Document: 

SP-343_09

Date: 

October 1, 2020

Author(s):

Ferrara, L.; Asensio, E.C.; Lo Monte, F.; Snoeck, D.; De Belie, N.

Publication:

Symposium Papers

Volume:

343

Abstract:

The design of building structures and infrastructures is mainly based on four concepts: safety, serviceability, durability and sustainability. The latter is becoming increasingly relevant in the field of civil engineering. Reinforced concrete structures are subjected to conditions that produce cracks which, if not repaired, can lead to a rapid deterioration and would result in increasing maintenance costs to guarantee the anticipated level of performance. Therefore, self-healing concrete can be very useful in any type of structure, as it allows to control and repair cracks as soon as they to occur. As a matter of fact, the synergy between fibre-reinforced cementitious composites and selfhealing techniques may result in promising solutions. Fibres improve the self-healing process due to their capacity to restrict crack widths and enable multiple crack formation. In particular, cracks smaller than 30-50 μm are able to heal completely. Moreover, in the case of High Performance Fibre Reinforced Cementitious Composites (HPFRCC), high content of cementitious/pozzolanic materials and low water-binder ratios are likely to make the composites naturally conducive to self-healing. In this framework the main goal of this paper is twofold. On the one hand, a state-of-the-art survey on self-healing of fibre-reinforced cementitious composites will be provided. This will be analysed with the goal of providing a “healable crack opening based” design concept which could pave the way for the incorporation of healing concepts into design approaches for FRC and also conventional R/C structures. On the other hand, the same state-of-the-art will be instrumental in identifying research needs, which still have to be addressed for the proper use of self-healing fibre-reinforced cementitious composites in the construction field.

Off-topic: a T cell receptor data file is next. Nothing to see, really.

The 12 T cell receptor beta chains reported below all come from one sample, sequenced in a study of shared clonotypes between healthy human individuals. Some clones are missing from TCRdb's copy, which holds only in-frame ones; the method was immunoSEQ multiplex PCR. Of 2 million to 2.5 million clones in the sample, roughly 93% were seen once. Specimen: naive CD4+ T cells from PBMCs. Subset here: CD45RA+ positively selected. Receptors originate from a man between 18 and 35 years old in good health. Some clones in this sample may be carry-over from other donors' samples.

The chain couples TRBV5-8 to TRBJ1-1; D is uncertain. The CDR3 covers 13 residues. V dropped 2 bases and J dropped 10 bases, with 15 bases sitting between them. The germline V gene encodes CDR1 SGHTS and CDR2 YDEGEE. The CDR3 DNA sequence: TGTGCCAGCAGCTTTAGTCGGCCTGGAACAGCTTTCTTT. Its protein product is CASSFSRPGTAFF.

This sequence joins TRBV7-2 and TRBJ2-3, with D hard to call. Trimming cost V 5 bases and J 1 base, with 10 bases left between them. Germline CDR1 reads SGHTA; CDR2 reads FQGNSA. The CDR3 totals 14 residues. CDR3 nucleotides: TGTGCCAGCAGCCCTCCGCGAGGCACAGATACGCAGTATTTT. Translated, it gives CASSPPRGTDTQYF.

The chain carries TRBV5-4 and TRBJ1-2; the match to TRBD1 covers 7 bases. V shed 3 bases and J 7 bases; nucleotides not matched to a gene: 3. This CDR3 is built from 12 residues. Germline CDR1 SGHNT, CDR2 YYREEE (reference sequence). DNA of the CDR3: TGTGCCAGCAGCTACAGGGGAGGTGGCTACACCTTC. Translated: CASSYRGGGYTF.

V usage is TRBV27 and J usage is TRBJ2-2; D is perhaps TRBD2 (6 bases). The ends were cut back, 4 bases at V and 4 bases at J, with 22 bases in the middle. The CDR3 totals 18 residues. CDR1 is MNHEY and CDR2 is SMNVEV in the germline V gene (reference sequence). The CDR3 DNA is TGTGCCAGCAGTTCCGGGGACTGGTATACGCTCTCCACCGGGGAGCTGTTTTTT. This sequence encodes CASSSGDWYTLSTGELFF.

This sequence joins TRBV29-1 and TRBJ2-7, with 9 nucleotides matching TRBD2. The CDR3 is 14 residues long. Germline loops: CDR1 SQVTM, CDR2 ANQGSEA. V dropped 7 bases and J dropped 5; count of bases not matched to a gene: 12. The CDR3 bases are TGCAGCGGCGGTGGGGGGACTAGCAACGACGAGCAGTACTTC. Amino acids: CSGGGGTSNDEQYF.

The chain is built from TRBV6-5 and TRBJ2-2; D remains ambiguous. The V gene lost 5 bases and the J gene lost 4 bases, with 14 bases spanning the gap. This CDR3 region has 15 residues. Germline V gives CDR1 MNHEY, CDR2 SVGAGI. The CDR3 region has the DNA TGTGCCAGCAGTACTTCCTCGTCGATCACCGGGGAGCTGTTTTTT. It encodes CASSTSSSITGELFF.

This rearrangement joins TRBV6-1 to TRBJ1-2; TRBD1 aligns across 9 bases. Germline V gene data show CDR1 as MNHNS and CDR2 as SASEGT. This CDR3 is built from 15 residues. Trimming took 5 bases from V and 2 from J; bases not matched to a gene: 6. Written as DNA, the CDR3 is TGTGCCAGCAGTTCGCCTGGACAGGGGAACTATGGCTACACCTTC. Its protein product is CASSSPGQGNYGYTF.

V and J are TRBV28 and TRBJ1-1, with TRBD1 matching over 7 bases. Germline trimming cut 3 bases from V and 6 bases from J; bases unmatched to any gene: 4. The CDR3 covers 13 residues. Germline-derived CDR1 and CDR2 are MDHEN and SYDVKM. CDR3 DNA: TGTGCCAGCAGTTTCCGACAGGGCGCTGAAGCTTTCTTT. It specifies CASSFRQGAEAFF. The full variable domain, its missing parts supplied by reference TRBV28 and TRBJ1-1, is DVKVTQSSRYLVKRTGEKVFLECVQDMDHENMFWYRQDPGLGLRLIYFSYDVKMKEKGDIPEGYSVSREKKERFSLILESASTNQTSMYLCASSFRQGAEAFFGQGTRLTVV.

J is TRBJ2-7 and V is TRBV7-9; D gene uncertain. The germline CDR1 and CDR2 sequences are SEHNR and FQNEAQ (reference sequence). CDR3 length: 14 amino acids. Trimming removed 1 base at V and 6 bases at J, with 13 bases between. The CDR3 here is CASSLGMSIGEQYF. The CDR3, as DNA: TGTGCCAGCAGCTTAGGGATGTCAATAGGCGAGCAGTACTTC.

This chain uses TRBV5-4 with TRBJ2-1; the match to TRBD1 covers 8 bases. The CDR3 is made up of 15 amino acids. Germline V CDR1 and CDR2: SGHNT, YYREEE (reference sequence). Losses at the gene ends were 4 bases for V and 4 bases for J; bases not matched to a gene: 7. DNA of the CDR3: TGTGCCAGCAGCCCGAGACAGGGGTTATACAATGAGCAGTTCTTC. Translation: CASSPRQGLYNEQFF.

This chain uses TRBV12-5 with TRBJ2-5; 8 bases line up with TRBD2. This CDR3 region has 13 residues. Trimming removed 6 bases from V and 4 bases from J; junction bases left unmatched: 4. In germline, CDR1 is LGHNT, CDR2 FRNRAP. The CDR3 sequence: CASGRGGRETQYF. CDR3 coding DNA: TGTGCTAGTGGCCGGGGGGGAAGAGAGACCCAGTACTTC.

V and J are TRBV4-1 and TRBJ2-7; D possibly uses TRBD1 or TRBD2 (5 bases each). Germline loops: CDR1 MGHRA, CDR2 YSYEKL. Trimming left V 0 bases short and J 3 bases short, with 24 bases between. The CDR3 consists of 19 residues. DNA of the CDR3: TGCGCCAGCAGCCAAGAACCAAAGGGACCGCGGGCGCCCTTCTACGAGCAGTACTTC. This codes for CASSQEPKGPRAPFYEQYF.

Document: 

SP-343_39

Date: 

October 1, 2020

Author(s):

Zanotti, C.; Randl, N.; Gar, P.S.; Far, B.K.; Steiner, M.

Publication:

Symposium Papers

Volume:

343

Abstract:

Fiber Reinforced Concrete (FRC) is being increasingly applied in structural repair and retrofit of reinforced concrete structures. Not only fiber reinforcement improves the durability of reinforced concrete structures, but it also enhances compatibility of the repair material to the existing structure, further enhancing structural effectiveness and service life of the intervention. Furthermore, studies have shown that fiber reinforcement can significantly improve substrate-repair bond in both tension and shear. However, this benefit is not fully utilized in repair/retrofit design due to test uncertainties and lack of comprehensive data on correlations with other fundamental factors. In this study, the question of the appropriateness, reliability and sensitivity of current bond tests in case of FRC repairs is addressed. Several tension and shear bond tests on plain and fiber reinforced cement-based repairs are performed in parallel by two research teams at UBC (Canada) and CUAS (Austria), following a rigorous testing procedure to allow consistency among results from the two laboratories. The influence of repair strength and casting direction is also investigated. The effect of fiber reinforcement on bond is assessed while correlation, comparability, and sensitivity of different test set-ups and stress conditions are discussed.


Document: 

SP-343_14

Date: 

October 1, 2020

Author(s):

Winterberg, R.; Rodrìguez, L.M.; Cámara, R.J.; Abad, D.S

Publication:

Symposium Papers

Volume:

343

Abstract: